So she just doesn’t ask at all. Certainly, if they share their experiences with her, she listens with curiosity. The most important part of this is that she’s thinking about her actions through the eyes of her children. In her particular situation, asking that question can be complicated and might cause unnecessary stress for her children. The same is not true for every family. Some divorced parents sit together at their children’s performances and then eat dinner together afterward. Some don’t do these kind of joint activities but are perfectly respectable and there’s no tension at all. Some haven’t gotten to a place where they can speak kindly of each other yet. There are many different ways that people handle divorce, so I like my friend’s posture of thinking about it from her children’s perspective.

Another tricky topic to navigate are the different expectations in two different households. In a perfect world, you and your co-parent would have the same rules in both homes. However, this is easier said than done at times.  If your children come home complaining about your rules and make statements like “Dad lets us eat in our rooms at his house,” your best response is to acknowledge that there WILL be differences. Just like there are different rules at school than home, rules in one house may be different than the other. Children can usually adjust to this if

(Notice the theme here?). Again, avoid the temptation to speak unkindly of the other parent.  Rather, a statement such as “I respect that your dad has made that choice, but at my house, this is the rule. It has been thought through and I am not going to change my mind.”  One of the few times I suggest parents re-think rules is around anxiety-provoking structure. For example, if a child is able to sleep with a night light at one house, but is forced to sleep in a completely dark room at the other, I encourage parents to think through why their rules exist. If the answer is “his father is just babying him too much and he needs to toughen up,” you may need to honestly ask yourself if the rule is for the child or about anger held for the other parent.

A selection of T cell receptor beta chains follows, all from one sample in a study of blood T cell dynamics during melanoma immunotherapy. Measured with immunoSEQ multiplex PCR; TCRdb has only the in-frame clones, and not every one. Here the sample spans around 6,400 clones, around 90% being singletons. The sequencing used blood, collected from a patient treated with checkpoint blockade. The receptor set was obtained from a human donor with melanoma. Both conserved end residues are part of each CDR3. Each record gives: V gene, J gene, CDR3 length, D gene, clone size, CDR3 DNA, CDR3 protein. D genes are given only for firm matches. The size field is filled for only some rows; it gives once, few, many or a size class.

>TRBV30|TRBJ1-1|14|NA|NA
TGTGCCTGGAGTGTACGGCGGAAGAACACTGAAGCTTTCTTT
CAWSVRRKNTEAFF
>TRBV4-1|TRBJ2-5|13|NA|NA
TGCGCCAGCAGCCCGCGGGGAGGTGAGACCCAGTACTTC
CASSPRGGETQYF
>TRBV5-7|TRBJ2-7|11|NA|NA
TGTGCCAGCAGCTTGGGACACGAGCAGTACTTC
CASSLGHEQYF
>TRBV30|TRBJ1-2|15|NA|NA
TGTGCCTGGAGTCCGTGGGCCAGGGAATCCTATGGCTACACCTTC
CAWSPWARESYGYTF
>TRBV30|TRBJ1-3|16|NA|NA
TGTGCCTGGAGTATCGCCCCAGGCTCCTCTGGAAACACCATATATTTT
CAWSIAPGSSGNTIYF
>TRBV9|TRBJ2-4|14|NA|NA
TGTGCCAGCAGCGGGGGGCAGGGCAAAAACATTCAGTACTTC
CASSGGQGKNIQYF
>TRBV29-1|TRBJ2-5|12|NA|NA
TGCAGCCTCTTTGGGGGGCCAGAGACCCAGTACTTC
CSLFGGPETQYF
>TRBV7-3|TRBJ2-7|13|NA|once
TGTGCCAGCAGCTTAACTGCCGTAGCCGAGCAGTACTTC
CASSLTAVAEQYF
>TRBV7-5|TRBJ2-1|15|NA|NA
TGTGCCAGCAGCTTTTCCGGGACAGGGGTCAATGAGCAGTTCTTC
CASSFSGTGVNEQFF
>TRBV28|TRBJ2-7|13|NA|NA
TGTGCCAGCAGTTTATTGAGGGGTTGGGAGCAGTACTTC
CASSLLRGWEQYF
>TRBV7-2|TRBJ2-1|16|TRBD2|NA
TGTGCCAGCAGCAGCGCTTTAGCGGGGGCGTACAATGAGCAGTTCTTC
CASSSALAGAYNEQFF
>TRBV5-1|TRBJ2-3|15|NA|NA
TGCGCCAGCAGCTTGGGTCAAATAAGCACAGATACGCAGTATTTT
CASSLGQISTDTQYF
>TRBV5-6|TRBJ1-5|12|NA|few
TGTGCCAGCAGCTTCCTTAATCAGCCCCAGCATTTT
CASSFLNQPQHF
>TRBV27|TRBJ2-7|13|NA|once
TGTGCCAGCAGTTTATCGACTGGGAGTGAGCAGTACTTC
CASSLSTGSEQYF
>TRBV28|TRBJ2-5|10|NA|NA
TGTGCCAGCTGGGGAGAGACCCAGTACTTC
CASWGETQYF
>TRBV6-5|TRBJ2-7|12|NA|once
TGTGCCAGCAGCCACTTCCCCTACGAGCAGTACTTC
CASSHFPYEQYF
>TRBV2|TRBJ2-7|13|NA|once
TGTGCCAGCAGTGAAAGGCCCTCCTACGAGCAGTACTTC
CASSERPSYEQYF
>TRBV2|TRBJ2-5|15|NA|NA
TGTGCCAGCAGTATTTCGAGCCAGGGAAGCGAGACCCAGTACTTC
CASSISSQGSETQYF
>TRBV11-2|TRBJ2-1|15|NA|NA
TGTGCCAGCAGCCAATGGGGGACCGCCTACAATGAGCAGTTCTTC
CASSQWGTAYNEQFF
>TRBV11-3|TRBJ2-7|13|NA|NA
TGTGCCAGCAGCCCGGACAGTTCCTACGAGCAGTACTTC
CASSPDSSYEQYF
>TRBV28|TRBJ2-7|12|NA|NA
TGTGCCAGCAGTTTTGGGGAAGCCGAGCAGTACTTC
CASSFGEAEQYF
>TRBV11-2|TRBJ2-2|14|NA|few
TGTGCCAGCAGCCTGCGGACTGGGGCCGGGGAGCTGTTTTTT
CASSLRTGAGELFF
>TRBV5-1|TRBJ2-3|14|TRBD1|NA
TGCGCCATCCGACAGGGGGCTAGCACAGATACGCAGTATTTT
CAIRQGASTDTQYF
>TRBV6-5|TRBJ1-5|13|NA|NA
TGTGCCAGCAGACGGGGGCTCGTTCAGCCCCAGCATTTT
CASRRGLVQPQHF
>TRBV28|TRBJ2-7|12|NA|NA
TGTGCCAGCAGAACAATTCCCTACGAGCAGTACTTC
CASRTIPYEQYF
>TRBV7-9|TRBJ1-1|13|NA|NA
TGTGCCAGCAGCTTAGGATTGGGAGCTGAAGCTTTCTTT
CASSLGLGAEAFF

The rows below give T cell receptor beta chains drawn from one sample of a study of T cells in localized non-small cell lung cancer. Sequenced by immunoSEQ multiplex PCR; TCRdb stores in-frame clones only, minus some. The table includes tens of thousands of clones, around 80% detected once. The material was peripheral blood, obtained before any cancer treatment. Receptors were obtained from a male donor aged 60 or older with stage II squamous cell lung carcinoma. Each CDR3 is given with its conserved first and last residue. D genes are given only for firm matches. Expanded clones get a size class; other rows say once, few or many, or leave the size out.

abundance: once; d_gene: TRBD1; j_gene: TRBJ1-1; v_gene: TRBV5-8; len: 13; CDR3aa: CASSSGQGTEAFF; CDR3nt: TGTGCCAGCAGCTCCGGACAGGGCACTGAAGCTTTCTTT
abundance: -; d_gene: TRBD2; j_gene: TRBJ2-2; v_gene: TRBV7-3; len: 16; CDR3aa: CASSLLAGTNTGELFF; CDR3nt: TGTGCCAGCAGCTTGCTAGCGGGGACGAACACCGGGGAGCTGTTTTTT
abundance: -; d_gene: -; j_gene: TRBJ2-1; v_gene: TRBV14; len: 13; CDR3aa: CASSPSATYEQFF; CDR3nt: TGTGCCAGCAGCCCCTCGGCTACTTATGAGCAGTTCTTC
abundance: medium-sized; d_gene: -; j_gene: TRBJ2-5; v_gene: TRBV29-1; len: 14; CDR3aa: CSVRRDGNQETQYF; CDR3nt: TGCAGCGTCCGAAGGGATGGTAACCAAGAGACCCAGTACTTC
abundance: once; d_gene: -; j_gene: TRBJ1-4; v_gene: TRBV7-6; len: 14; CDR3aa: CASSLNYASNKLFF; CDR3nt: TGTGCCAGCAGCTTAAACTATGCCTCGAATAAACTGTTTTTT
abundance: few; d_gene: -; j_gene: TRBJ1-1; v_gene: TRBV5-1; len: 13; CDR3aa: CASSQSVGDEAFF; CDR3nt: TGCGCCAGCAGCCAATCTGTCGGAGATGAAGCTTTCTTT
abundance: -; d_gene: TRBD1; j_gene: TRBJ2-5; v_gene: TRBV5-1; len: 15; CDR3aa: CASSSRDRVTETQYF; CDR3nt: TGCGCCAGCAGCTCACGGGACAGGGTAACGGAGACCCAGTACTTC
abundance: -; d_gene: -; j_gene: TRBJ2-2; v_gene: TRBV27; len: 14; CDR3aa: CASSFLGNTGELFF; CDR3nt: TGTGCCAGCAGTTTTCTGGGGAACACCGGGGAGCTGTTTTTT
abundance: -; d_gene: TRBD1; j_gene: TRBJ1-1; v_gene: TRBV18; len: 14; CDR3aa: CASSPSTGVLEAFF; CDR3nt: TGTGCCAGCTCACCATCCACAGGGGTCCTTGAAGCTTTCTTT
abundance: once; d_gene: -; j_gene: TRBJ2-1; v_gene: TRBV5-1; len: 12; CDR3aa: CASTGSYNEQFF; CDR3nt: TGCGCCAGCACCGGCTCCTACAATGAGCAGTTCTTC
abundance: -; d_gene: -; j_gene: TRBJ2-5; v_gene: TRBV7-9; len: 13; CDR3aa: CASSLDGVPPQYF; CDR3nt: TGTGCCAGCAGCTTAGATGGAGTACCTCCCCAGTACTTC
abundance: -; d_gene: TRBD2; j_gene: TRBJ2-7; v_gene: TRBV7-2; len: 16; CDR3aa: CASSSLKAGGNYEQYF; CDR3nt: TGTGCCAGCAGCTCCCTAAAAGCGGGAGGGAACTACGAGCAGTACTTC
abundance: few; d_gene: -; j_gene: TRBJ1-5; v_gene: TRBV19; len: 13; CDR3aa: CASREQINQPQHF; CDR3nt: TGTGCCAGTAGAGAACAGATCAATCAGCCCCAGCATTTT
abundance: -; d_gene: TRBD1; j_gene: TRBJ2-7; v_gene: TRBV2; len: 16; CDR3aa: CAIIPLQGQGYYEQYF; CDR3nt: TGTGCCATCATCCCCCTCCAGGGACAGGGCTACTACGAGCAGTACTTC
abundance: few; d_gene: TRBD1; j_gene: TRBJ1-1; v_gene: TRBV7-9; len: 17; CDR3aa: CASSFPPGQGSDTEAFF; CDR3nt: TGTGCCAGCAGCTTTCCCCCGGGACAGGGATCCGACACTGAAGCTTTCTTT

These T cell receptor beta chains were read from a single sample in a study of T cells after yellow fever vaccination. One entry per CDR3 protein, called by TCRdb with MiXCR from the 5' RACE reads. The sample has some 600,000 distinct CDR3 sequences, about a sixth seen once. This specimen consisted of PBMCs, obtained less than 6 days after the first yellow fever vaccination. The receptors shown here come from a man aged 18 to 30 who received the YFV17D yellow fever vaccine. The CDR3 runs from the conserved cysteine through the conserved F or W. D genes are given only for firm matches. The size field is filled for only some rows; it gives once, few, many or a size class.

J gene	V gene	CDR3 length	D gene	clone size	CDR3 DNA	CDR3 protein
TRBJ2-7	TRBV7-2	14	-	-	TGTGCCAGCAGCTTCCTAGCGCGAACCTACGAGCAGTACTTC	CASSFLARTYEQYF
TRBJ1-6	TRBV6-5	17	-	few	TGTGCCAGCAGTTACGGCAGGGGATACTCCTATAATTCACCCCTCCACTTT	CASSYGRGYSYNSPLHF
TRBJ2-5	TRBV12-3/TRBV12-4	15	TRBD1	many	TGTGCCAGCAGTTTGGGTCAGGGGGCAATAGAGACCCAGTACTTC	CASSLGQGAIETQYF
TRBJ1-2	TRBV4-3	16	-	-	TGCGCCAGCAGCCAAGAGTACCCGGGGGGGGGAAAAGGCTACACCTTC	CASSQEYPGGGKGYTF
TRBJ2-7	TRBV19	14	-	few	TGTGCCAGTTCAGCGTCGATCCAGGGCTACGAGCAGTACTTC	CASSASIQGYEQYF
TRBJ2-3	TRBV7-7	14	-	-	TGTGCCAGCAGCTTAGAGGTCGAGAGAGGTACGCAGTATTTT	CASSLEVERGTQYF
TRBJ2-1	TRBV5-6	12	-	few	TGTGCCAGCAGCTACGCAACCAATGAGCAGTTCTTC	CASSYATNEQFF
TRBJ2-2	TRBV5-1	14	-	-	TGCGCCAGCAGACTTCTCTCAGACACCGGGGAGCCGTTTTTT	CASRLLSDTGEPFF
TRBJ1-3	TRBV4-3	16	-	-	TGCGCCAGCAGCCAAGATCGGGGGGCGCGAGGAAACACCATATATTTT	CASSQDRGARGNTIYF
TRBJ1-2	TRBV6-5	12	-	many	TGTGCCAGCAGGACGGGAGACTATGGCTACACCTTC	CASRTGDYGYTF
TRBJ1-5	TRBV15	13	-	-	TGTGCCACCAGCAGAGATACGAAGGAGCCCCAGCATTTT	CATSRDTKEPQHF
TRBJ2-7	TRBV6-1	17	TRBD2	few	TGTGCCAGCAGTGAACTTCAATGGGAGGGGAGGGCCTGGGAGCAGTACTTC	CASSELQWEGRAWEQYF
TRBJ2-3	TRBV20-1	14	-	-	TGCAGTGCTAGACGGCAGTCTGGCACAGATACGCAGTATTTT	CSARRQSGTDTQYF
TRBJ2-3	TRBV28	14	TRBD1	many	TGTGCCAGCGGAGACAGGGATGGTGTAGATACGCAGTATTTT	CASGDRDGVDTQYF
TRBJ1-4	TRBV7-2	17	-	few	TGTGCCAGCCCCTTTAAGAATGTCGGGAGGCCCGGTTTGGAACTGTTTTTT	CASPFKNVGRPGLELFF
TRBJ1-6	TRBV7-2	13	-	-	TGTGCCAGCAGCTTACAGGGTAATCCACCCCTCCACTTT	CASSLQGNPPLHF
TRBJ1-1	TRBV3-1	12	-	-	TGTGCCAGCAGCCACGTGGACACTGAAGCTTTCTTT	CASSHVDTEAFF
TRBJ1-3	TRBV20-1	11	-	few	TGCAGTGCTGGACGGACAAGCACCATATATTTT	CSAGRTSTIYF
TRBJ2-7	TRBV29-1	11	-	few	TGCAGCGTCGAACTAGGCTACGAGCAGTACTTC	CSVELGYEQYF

Lastly, I suggest that you continue to monitor the situation. It will change and grow as time goes on. A child who initially reacted strongly to the divorce might eventually come to peace with it once the dust has settled. A child who seemed calm at the initial news might start failing classes or hanging out with different friends or getting upset at seemingly small things. As you stay in tune with your family, you can decide who, if anyone, should seek therapy. A child with a strong support system of peers and adults might be able to navigate this without therapy. A child who starts having drastic changes of any kind might need outside help. Seek a therapist who will work not just with your child, but your entire family.

I know how hard it can be to have compassion and cooperation during one of the most difficult challenges of your life. For the sake of your children, try, try, try. Because I will remind you again, the more cooperative parents can be, the better the experience for the children.

P.S. Here’s a nice little sheet I like to use with families. I personally think it has a few too many “DO NOT” suggestions and not enough “DO” suggestions, but it’s a great list nonetheless.